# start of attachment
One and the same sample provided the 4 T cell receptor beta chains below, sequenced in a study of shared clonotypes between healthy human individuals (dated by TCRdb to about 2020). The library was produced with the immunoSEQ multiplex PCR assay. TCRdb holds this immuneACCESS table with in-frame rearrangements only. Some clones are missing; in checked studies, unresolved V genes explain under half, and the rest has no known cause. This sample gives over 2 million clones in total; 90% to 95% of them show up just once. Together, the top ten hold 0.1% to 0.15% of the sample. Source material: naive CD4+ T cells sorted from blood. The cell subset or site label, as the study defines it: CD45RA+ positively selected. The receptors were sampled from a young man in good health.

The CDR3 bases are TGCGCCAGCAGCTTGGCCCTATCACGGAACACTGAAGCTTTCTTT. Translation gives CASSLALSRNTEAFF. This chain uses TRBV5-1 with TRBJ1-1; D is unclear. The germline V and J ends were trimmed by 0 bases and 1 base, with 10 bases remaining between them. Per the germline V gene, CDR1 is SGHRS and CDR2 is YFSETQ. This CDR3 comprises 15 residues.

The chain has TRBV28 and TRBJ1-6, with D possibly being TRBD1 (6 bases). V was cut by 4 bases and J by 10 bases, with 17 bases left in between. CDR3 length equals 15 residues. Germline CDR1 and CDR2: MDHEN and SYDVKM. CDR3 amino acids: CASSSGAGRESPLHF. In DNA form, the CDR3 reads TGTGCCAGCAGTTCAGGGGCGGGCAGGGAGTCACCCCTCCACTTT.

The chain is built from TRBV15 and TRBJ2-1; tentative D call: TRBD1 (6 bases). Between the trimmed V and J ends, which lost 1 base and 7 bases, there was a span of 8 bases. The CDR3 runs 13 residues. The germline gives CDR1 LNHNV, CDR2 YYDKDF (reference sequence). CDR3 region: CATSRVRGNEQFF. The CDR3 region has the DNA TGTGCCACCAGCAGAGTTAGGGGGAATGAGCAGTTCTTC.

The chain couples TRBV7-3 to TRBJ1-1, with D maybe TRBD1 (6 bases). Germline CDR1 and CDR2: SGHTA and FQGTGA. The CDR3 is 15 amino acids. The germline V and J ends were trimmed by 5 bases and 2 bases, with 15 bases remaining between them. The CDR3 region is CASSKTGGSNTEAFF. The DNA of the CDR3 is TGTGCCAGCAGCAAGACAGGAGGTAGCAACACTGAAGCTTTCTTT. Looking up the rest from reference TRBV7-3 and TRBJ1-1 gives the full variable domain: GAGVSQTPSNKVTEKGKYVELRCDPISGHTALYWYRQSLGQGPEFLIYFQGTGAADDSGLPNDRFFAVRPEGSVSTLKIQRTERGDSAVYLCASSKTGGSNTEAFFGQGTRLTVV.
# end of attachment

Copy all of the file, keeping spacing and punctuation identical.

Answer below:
One and the same sample provided the 4 T cell receptor beta chains below, sequenced in a study of shared clonotypes between healthy human individuals (dated by TCRdb to about 2020). The library was produced with the immunoSEQ multiplex PCR assay. TCRdb holds this immuneACCESS table with in-frame rearrangements only. Some clones are missing; in checked studies, unresolved V genes explain under half, and the rest has no known cause. This sample gives over 2 million clones in total; 90% to 95% of them show up just once. Together, the top ten hold 0.1% to 0.15% of the sample. Source material: naive CD4+ T cells sorted from blood. The cell subset or site label, as the study defines it: CD45RA+ positively selected. The receptors were sampled from a young man in good health.

The CDR3 bases are TGCGCCAGCAGCTTGGCCCTATCACGGAACACTGAAGCTTTCTTT. Translation gives CASSLALSRNTEAFF. This chain uses TRBV5-1 with TRBJ1-1; D is unclear. The germline V and J ends were trimmed by 0 bases and 1 base, with 10 bases remaining between them. Per the germline V gene, CDR1 is SGHRS and CDR2 is YFSETQ. This CDR3 comprises 15 residues.

The chain has TRBV28 and TRBJ1-6, with D possibly being TRBD1 (6 bases). V was cut by 4 bases and J by 10 bases, with 17 bases left in between. CDR3 length equals 15 residues. Germline CDR1 and CDR2: MDHEN and SYDVKM. CDR3 amino acids: CASSSGAGRESPLHF. In DNA form, the CDR3 reads TGTGCCAGCAGTTCAGGGGCGGGCAGGGAGTCACCCCTCCACTTT.

The chain is built from TRBV15 and TRBJ2-1; tentative D call: TRBD1 (6 bases). Between the trimmed V and J ends, which lost 1 base and 7 bases, there was a span of 8 bases. The CDR3 runs 13 residues. The germline gives CDR1 LNHNV, CDR2 YYDKDF (reference sequence). CDR3 region: CATSRVRGNEQFF. The CDR3 region has the DNA TGTGCCACCAGCAGAGTTAGGGGGAATGAGCAGTTCTTC.

The chain couples TRBV7-3 to TRBJ1-1, with D maybe TRBD1 (6 bases). Germline CDR1 and CDR2: SGHTA and FQGTGA. The CDR3 is 15 amino acids. The germline V and J ends were trimmed by 5 bases and 2 bases, with 15 bases remaining between them. The CDR3 region is CASSKTGGSNTEAFF. The DNA of the CDR3 is TGTGCCAGCAGCAAGACAGGAGGTAGCAACACTGAAGCTTTCTTT. Looking up the rest from reference TRBV7-3 and TRBJ1-1 gives the full variable domain: GAGVSQTPSNKVTEKGKYVELRCDPISGHTALYWYRQSLGQGPEFLIYFQGTGAADDSGLPNDRFFAVRPEGSVSTLKIQRTERGDSAVYLCASSKTGGSNTEAFFGQGTRLTVV.